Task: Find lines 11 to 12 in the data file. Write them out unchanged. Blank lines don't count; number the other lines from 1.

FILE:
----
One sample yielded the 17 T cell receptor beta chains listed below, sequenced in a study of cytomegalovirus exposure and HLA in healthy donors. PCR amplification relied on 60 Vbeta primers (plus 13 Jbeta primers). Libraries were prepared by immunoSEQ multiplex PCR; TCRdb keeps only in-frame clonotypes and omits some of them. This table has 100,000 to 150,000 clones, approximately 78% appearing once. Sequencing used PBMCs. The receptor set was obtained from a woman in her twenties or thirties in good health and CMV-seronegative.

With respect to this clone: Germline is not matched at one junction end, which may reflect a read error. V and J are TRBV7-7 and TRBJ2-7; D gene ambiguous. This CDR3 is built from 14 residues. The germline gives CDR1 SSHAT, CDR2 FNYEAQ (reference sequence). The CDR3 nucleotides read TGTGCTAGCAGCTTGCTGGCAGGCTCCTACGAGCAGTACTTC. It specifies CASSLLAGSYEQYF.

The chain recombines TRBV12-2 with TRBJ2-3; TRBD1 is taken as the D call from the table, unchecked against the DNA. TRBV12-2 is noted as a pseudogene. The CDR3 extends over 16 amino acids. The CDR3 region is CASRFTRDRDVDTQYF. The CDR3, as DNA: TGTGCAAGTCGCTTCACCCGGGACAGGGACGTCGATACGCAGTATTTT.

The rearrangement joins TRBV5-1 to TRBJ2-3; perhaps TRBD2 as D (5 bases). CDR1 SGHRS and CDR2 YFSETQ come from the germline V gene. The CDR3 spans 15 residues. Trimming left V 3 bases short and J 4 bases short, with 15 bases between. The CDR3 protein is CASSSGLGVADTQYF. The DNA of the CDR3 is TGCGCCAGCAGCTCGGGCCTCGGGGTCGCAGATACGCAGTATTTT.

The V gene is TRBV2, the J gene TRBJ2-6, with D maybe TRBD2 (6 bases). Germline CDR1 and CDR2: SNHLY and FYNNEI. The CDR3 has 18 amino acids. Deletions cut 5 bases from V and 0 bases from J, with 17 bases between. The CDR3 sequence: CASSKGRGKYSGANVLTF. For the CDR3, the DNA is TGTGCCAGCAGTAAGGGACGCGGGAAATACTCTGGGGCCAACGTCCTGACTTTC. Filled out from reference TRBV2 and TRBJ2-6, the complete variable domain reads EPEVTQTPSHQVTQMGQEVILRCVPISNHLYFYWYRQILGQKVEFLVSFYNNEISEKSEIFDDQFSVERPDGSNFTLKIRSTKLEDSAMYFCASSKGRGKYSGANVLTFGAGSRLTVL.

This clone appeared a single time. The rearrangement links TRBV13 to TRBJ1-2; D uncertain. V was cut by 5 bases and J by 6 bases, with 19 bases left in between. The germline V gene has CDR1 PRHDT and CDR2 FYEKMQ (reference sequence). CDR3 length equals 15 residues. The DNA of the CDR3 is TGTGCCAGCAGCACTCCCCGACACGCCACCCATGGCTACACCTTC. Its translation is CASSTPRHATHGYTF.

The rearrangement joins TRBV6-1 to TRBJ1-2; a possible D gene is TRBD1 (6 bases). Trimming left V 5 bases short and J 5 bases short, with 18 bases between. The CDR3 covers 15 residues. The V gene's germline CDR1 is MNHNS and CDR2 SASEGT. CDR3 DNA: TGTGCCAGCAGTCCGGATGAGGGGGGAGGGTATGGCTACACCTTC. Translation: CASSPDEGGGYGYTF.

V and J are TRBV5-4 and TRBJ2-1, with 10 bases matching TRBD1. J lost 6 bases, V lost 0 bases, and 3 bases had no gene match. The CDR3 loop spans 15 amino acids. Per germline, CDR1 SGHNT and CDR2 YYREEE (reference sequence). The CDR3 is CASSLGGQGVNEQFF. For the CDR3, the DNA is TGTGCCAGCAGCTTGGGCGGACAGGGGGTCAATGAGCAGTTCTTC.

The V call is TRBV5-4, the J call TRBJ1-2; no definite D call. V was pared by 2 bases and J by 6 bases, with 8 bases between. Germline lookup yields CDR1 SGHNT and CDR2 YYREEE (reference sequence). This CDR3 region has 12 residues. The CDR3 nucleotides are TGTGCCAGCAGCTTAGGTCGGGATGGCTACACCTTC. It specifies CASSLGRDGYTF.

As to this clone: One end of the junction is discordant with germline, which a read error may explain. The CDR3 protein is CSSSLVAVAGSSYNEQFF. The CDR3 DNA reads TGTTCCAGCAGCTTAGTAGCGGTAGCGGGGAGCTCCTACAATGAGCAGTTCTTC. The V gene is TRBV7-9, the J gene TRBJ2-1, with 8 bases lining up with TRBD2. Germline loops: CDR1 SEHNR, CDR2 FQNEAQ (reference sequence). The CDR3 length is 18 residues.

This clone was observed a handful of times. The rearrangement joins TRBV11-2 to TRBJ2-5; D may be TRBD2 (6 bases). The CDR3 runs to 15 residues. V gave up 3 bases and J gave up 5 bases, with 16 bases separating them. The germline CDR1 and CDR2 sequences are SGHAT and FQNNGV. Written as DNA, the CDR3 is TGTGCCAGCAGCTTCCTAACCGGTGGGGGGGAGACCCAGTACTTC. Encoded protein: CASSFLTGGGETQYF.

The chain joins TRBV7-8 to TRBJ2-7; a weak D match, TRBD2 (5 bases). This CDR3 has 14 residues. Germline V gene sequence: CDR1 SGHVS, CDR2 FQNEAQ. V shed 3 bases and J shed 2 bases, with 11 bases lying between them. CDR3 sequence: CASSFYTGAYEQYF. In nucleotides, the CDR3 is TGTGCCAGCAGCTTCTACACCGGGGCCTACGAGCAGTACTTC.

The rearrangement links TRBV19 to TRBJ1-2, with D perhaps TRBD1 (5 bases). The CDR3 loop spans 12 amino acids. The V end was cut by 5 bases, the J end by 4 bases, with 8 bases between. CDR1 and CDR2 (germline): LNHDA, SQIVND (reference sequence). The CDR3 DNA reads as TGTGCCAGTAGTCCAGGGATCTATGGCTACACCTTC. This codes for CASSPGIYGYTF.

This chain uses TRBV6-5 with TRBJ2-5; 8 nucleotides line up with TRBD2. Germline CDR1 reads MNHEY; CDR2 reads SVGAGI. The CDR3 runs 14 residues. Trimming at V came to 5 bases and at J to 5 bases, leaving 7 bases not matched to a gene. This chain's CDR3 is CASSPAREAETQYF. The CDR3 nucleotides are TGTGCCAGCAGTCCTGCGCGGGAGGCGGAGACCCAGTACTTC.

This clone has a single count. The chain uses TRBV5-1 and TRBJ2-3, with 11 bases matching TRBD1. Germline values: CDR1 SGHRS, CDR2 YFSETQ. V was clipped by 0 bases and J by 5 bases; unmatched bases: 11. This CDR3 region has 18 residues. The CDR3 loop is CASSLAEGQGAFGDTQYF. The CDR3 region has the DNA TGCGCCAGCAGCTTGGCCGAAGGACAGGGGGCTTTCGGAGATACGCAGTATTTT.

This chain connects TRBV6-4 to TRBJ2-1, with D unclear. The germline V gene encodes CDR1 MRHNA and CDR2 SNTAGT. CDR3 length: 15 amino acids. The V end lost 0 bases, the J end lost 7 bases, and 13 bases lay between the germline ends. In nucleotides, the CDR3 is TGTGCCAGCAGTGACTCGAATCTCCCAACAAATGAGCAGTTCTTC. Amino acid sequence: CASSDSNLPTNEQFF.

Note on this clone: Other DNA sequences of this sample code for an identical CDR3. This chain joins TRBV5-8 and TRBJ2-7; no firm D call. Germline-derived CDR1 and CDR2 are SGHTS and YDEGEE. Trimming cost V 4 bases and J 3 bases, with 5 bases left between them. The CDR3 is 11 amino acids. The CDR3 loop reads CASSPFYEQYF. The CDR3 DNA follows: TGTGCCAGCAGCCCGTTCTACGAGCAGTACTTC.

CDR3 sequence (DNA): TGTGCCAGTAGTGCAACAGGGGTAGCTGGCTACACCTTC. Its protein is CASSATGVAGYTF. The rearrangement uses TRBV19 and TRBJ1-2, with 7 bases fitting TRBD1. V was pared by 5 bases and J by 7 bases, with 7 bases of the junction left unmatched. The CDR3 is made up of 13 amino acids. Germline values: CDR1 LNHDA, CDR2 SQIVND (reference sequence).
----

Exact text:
This clone was observed a handful of times. The rearrangement joins TRBV11-2 to TRBJ2-5; D may be TRBD2 (6 bases). The CDR3 runs to 15 residues. V gave up 3 bases and J gave up 5 bases, with 16 bases separating them. The germline CDR1 and CDR2 sequences are SGHAT and FQNNGV. Written as DNA, the CDR3 is TGTGCCAGCAGCTTCCTAACCGGTGGGGGGGAGACCCAGTACTTC. Encoded protein: CASSFLTGGGETQYF.

The chain joins TRBV7-8 to TRBJ2-7; a weak D match, TRBD2 (5 bases). This CDR3 has 14 residues. Germline V gene sequence: CDR1 SGHVS, CDR2 FQNEAQ. V shed 3 bases and J shed 2 bases, with 11 bases lying between them. CDR3 sequence: CASSFYTGAYEQYF. In nucleotides, the CDR3 is TGTGCCAGCAGCTTCTACACCGGGGCCTACGAGCAGTACTTC.